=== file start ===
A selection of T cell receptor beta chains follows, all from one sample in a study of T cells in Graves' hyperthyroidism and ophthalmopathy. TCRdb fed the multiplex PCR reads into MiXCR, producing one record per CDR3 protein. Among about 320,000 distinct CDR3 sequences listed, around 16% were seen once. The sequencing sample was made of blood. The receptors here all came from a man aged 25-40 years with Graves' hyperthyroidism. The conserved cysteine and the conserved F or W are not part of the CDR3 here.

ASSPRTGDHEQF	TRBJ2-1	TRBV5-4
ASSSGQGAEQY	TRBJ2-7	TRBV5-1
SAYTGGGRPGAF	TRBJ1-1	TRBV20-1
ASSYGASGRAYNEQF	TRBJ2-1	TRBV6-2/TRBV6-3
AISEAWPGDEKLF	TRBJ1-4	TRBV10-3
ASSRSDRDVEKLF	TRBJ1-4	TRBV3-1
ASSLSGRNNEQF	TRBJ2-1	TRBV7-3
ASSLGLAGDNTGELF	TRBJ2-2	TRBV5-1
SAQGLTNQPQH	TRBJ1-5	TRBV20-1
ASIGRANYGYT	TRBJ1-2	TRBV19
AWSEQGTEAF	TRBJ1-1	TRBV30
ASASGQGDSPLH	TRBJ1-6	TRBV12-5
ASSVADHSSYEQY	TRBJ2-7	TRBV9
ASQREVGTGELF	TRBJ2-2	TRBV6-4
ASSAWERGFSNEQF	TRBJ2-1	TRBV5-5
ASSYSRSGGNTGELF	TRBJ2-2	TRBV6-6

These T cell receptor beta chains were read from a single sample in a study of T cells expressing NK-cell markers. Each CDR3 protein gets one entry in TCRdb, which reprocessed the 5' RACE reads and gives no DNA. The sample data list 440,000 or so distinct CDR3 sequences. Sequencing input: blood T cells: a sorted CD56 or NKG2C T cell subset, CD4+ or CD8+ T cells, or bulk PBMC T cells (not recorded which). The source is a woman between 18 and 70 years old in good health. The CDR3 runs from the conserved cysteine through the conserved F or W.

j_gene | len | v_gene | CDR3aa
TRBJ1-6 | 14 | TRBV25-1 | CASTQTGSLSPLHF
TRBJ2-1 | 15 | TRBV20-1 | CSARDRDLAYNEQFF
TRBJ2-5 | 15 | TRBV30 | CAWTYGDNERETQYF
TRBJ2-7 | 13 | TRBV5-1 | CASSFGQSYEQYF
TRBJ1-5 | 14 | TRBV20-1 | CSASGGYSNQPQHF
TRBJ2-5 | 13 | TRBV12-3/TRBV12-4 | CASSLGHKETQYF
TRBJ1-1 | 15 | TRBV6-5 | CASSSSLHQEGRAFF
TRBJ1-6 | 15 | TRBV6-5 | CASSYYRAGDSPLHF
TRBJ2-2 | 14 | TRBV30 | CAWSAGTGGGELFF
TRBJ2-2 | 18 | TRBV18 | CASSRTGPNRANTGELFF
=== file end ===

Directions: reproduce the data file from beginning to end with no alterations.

A selection of T cell receptor beta chains follows, all from one sample in a study of T cells in Graves' hyperthyroidism and ophthalmopathy. TCRdb fed the multiplex PCR reads into MiXCR, producing one record per CDR3 protein. Among about 320,000 distinct CDR3 sequences listed, around 16% were seen once. The sequencing sample was made of blood. The receptors here all came from a man aged 25-40 years with Graves' hyperthyroidism. The conserved cysteine and the conserved F or W are not part of the CDR3 here.

ASSPRTGDHEQF	TRBJ2-1	TRBV5-4
ASSSGQGAEQY	TRBJ2-7	TRBV5-1
SAYTGGGRPGAF	TRBJ1-1	TRBV20-1
ASSYGASGRAYNEQF	TRBJ2-1	TRBV6-2/TRBV6-3
AISEAWPGDEKLF	TRBJ1-4	TRBV10-3
ASSRSDRDVEKLF	TRBJ1-4	TRBV3-1
ASSLSGRNNEQF	TRBJ2-1	TRBV7-3
ASSLGLAGDNTGELF	TRBJ2-2	TRBV5-1
SAQGLTNQPQH	TRBJ1-5	TRBV20-1
ASIGRANYGYT	TRBJ1-2	TRBV19
AWSEQGTEAF	TRBJ1-1	TRBV30
ASASGQGDSPLH	TRBJ1-6	TRBV12-5
ASSVADHSSYEQY	TRBJ2-7	TRBV9
ASQREVGTGELF	TRBJ2-2	TRBV6-4
ASSAWERGFSNEQF	TRBJ2-1	TRBV5-5
ASSYSRSGGNTGELF	TRBJ2-2	TRBV6-6

These T cell receptor beta chains were read from a single sample in a study of T cells expressing NK-cell markers. Each CDR3 protein gets one entry in TCRdb, which reprocessed the 5' RACE reads and gives no DNA. The sample data list 440,000 or so distinct CDR3 sequences. Sequencing input: blood T cells: a sorted CD56 or NKG2C T cell subset, CD4+ or CD8+ T cells, or bulk PBMC T cells (not recorded which). The source is a woman between 18 and 70 years old in good health. The CDR3 runs from the conserved cysteine through the conserved F or W.

j_gene | len | v_gene | CDR3aa
TRBJ1-6 | 14 | TRBV25-1 | CASTQTGSLSPLHF
TRBJ2-1 | 15 | TRBV20-1 | CSARDRDLAYNEQFF
TRBJ2-5 | 15 | TRBV30 | CAWTYGDNERETQYF
TRBJ2-7 | 13 | TRBV5-1 | CASSFGQSYEQYF
TRBJ1-5 | 14 | TRBV20-1 | CSASGGYSNQPQHF
TRBJ2-5 | 13 | TRBV12-3/TRBV12-4 | CASSLGHKETQYF
TRBJ1-1 | 15 | TRBV6-5 | CASSSSLHQEGRAFF
TRBJ1-6 | 15 | TRBV6-5 | CASSYYRAGDSPLHF
TRBJ2-2 | 14 | TRBV30 | CAWSAGTGGGELFF
TRBJ2-2 | 18 | TRBV18 | CASSRTGPNRANTGELFF